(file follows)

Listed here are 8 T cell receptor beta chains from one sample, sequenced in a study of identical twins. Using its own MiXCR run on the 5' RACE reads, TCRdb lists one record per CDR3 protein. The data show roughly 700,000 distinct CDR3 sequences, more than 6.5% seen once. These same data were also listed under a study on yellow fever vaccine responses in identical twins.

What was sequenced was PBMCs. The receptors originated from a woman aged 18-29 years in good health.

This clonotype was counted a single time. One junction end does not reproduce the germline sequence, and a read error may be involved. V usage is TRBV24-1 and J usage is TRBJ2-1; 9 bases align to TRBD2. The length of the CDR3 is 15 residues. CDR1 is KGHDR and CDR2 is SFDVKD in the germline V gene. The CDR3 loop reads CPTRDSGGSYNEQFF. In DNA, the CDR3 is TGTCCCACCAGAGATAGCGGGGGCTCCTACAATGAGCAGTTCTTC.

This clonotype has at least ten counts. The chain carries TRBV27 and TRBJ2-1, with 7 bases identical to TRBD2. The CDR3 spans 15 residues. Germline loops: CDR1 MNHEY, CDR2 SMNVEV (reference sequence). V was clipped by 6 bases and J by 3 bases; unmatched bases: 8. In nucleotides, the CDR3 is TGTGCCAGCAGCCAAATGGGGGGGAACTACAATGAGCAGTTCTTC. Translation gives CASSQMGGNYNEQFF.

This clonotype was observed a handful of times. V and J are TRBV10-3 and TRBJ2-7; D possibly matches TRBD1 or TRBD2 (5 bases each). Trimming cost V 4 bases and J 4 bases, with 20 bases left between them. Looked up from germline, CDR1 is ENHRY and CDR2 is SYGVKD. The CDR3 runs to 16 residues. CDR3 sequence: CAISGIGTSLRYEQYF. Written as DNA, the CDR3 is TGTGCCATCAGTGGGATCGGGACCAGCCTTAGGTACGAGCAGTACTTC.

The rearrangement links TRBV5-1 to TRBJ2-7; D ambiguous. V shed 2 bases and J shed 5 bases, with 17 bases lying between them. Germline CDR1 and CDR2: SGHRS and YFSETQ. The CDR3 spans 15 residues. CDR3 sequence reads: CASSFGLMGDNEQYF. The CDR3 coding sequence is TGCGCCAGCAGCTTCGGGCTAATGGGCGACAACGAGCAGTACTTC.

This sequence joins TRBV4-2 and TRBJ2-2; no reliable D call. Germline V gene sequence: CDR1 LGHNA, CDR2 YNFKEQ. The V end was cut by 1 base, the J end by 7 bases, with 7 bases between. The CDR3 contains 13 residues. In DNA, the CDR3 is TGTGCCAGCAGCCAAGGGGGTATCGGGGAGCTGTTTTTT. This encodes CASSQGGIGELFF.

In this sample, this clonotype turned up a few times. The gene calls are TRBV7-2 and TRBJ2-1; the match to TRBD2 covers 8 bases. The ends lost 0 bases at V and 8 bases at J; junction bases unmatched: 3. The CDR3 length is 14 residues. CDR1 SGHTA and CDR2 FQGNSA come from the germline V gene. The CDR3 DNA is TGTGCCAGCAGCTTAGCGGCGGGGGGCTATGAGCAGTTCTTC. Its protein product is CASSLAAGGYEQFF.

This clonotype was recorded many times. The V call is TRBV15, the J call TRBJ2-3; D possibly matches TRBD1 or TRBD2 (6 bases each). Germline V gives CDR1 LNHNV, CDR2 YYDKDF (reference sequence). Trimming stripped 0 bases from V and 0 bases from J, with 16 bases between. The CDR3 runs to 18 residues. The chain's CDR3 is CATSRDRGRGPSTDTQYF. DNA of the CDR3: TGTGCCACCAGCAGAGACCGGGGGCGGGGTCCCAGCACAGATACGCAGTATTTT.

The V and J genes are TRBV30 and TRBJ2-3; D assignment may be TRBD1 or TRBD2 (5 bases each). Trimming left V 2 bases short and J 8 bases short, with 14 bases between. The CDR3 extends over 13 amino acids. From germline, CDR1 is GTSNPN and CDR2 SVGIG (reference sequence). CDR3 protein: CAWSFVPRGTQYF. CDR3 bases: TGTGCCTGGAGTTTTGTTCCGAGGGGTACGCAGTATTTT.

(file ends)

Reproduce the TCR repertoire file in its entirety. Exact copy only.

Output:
Listed here are 8 T cell receptor beta chains from one sample, sequenced in a study of identical twins. Using its own MiXCR run on the 5' RACE reads, TCRdb lists one record per CDR3 protein. The data show roughly 700,000 distinct CDR3 sequences, more than 6.5% seen once. These same data were also listed under a study on yellow fever vaccine responses in identical twins.

What was sequenced was PBMCs. The receptors originated from a woman aged 18-29 years in good health.

This clonotype was counted a single time. One junction end does not reproduce the germline sequence, and a read error may be involved. V usage is TRBV24-1 and J usage is TRBJ2-1; 9 bases align to TRBD2. The length of the CDR3 is 15 residues. CDR1 is KGHDR and CDR2 is SFDVKD in the germline V gene. The CDR3 loop reads CPTRDSGGSYNEQFF. In DNA, the CDR3 is TGTCCCACCAGAGATAGCGGGGGCTCCTACAATGAGCAGTTCTTC.

This clonotype has at least ten counts. The chain carries TRBV27 and TRBJ2-1, with 7 bases identical to TRBD2. The CDR3 spans 15 residues. Germline loops: CDR1 MNHEY, CDR2 SMNVEV (reference sequence). V was clipped by 6 bases and J by 3 bases; unmatched bases: 8. In nucleotides, the CDR3 is TGTGCCAGCAGCCAAATGGGGGGGAACTACAATGAGCAGTTCTTC. Translation gives CASSQMGGNYNEQFF.

This clonotype was observed a handful of times. V and J are TRBV10-3 and TRBJ2-7; D possibly matches TRBD1 or TRBD2 (5 bases each). Trimming cost V 4 bases and J 4 bases, with 20 bases left between them. Looked up from germline, CDR1 is ENHRY and CDR2 is SYGVKD. The CDR3 runs to 16 residues. CDR3 sequence: CAISGIGTSLRYEQYF. Written as DNA, the CDR3 is TGTGCCATCAGTGGGATCGGGACCAGCCTTAGGTACGAGCAGTACTTC.

The rearrangement links TRBV5-1 to TRBJ2-7; D ambiguous. V shed 2 bases and J shed 5 bases, with 17 bases lying between them. Germline CDR1 and CDR2: SGHRS and YFSETQ. The CDR3 spans 15 residues. CDR3 sequence reads: CASSFGLMGDNEQYF. The CDR3 coding sequence is TGCGCCAGCAGCTTCGGGCTAATGGGCGACAACGAGCAGTACTTC.

This sequence joins TRBV4-2 and TRBJ2-2; no reliable D call. Germline V gene sequence: CDR1 LGHNA, CDR2 YNFKEQ. The V end was cut by 1 base, the J end by 7 bases, with 7 bases between. The CDR3 contains 13 residues. In DNA, the CDR3 is TGTGCCAGCAGCCAAGGGGGTATCGGGGAGCTGTTTTTT. This encodes CASSQGGIGELFF.

In this sample, this clonotype turned up a few times. The gene calls are TRBV7-2 and TRBJ2-1; the match to TRBD2 covers 8 bases. The ends lost 0 bases at V and 8 bases at J; junction bases unmatched: 3. The CDR3 length is 14 residues. CDR1 SGHTA and CDR2 FQGNSA come from the germline V gene. The CDR3 DNA is TGTGCCAGCAGCTTAGCGGCGGGGGGCTATGAGCAGTTCTTC. Its protein product is CASSLAAGGYEQFF.

This clonotype was recorded many times. The V call is TRBV15, the J call TRBJ2-3; D possibly matches TRBD1 or TRBD2 (6 bases each). Germline V gives CDR1 LNHNV, CDR2 YYDKDF (reference sequence). Trimming stripped 0 bases from V and 0 bases from J, with 16 bases between. The CDR3 runs to 18 residues. The chain's CDR3 is CATSRDRGRGPSTDTQYF. DNA of the CDR3: TGTGCCACCAGCAGAGACCGGGGGCGGGGTCCCAGCACAGATACGCAGTATTTT.

The V and J genes are TRBV30 and TRBJ2-3; D assignment may be TRBD1 or TRBD2 (5 bases each). Trimming left V 2 bases short and J 8 bases short, with 14 bases between. The CDR3 extends over 13 amino acids. From germline, CDR1 is GTSNPN and CDR2 SVGIG (reference sequence). CDR3 protein: CAWSFVPRGTQYF. CDR3 bases: TGTGCCTGGAGTTTTGTTCCGAGGGGTACGCAGTATTTT.